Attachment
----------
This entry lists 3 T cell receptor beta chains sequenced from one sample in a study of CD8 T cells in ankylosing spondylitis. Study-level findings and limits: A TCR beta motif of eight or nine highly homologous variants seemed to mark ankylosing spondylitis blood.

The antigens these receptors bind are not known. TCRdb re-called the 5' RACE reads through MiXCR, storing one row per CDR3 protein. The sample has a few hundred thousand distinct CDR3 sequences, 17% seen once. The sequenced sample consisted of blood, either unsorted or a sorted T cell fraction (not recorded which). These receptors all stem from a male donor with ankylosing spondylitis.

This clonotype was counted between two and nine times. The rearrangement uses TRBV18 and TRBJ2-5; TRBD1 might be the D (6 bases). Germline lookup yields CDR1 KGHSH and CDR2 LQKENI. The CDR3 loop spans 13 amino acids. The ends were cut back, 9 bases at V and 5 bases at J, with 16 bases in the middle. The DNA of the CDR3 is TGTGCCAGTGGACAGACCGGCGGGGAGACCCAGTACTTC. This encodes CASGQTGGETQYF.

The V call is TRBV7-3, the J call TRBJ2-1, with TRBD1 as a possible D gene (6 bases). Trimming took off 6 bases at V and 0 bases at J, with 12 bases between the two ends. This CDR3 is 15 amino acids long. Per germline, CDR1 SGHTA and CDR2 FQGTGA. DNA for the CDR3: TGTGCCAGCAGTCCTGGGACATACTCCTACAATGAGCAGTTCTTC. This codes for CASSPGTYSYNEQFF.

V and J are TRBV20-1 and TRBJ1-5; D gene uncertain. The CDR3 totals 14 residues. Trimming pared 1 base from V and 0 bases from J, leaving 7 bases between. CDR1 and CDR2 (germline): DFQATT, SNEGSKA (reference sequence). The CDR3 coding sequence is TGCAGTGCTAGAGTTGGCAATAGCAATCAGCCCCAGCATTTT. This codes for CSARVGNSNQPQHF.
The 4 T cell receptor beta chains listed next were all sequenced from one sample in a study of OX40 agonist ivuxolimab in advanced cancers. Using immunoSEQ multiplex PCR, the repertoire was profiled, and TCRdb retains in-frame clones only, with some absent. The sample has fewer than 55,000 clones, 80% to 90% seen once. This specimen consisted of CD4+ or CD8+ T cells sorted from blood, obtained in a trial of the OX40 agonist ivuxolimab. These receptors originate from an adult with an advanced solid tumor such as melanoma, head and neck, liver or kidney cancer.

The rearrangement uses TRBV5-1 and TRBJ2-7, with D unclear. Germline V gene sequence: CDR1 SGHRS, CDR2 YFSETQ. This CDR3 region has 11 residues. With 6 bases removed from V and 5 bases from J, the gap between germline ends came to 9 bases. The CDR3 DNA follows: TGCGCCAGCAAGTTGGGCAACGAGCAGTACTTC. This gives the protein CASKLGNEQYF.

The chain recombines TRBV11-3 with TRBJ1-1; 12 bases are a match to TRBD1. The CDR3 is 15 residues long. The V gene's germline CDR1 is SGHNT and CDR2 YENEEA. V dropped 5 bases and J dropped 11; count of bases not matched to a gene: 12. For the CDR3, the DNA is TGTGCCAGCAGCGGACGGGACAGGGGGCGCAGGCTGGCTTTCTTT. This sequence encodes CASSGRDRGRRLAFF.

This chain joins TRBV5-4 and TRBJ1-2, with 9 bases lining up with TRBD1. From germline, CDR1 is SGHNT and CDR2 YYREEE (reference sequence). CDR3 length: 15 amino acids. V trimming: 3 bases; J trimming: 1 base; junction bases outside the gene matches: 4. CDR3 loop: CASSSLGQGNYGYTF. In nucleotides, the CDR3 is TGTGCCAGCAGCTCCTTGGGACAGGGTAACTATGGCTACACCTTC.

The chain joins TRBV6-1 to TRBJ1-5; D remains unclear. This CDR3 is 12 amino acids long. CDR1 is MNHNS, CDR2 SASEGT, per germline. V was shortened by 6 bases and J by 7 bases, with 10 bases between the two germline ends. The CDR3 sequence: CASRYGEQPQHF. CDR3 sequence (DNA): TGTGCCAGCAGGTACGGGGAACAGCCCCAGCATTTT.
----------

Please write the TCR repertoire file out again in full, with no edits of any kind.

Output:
This entry lists 3 T cell receptor beta chains sequenced from one sample in a study of CD8 T cells in ankylosing spondylitis. Study-level findings and limits: A TCR beta motif of eight or nine highly homologous variants seemed to mark ankylosing spondylitis blood.

The antigens these receptors bind are not known. TCRdb re-called the 5' RACE reads through MiXCR, storing one row per CDR3 protein. The sample has a few hundred thousand distinct CDR3 sequences, 17% seen once. The sequenced sample consisted of blood, either unsorted or a sorted T cell fraction (not recorded which). These receptors all stem from a male donor with ankylosing spondylitis.

This clonotype was counted between two and nine times. The rearrangement uses TRBV18 and TRBJ2-5; TRBD1 might be the D (6 bases). Germline lookup yields CDR1 KGHSH and CDR2 LQKENI. The CDR3 loop spans 13 amino acids. The ends were cut back, 9 bases at V and 5 bases at J, with 16 bases in the middle. The DNA of the CDR3 is TGTGCCAGTGGACAGACCGGCGGGGAGACCCAGTACTTC. This encodes CASGQTGGETQYF.

The V call is TRBV7-3, the J call TRBJ2-1, with TRBD1 as a possible D gene (6 bases). Trimming took off 6 bases at V and 0 bases at J, with 12 bases between the two ends. This CDR3 is 15 amino acids long. Per germline, CDR1 SGHTA and CDR2 FQGTGA. DNA for the CDR3: TGTGCCAGCAGTCCTGGGACATACTCCTACAATGAGCAGTTCTTC. This codes for CASSPGTYSYNEQFF.

V and J are TRBV20-1 and TRBJ1-5; D gene uncertain. The CDR3 totals 14 residues. Trimming pared 1 base from V and 0 bases from J, leaving 7 bases between. CDR1 and CDR2 (germline): DFQATT, SNEGSKA (reference sequence). The CDR3 coding sequence is TGCAGTGCTAGAGTTGGCAATAGCAATCAGCCCCAGCATTTT. This codes for CSARVGNSNQPQHF.
The 4 T cell receptor beta chains listed next were all sequenced from one sample in a study of OX40 agonist ivuxolimab in advanced cancers. Using immunoSEQ multiplex PCR, the repertoire was profiled, and TCRdb retains in-frame clones only, with some absent. The sample has fewer than 55,000 clones, 80% to 90% seen once. This specimen consisted of CD4+ or CD8+ T cells sorted from blood, obtained in a trial of the OX40 agonist ivuxolimab. These receptors originate from an adult with an advanced solid tumor such as melanoma, head and neck, liver or kidney cancer.

The rearrangement uses TRBV5-1 and TRBJ2-7, with D unclear. Germline V gene sequence: CDR1 SGHRS, CDR2 YFSETQ. This CDR3 region has 11 residues. With 6 bases removed from V and 5 bases from J, the gap between germline ends came to 9 bases. The CDR3 DNA follows: TGCGCCAGCAAGTTGGGCAACGAGCAGTACTTC. This gives the protein CASKLGNEQYF.

The chain recombines TRBV11-3 with TRBJ1-1; 12 bases are a match to TRBD1. The CDR3 is 15 residues long. The V gene's germline CDR1 is SGHNT and CDR2 YENEEA. V dropped 5 bases and J dropped 11; count of bases not matched to a gene: 12. For the CDR3, the DNA is TGTGCCAGCAGCGGACGGGACAGGGGGCGCAGGCTGGCTTTCTTT. This sequence encodes CASSGRDRGRRLAFF.

This chain joins TRBV5-4 and TRBJ1-2, with 9 bases lining up with TRBD1. From germline, CDR1 is SGHNT and CDR2 YYREEE (reference sequence). CDR3 length: 15 amino acids. V trimming: 3 bases; J trimming: 1 base; junction bases outside the gene matches: 4. CDR3 loop: CASSSLGQGNYGYTF. In nucleotides, the CDR3 is TGTGCCAGCAGCTCCTTGGGACAGGGTAACTATGGCTACACCTTC.

The chain joins TRBV6-1 to TRBJ1-5; D remains unclear. This CDR3 is 12 amino acids long. CDR1 is MNHNS, CDR2 SASEGT, per germline. V was shortened by 6 bases and J by 7 bases, with 10 bases between the two germline ends. The CDR3 sequence: CASRYGEQPQHF. CDR3 sequence (DNA): TGTGCCAGCAGGTACGGGGAACAGCCCCAGCATTTT.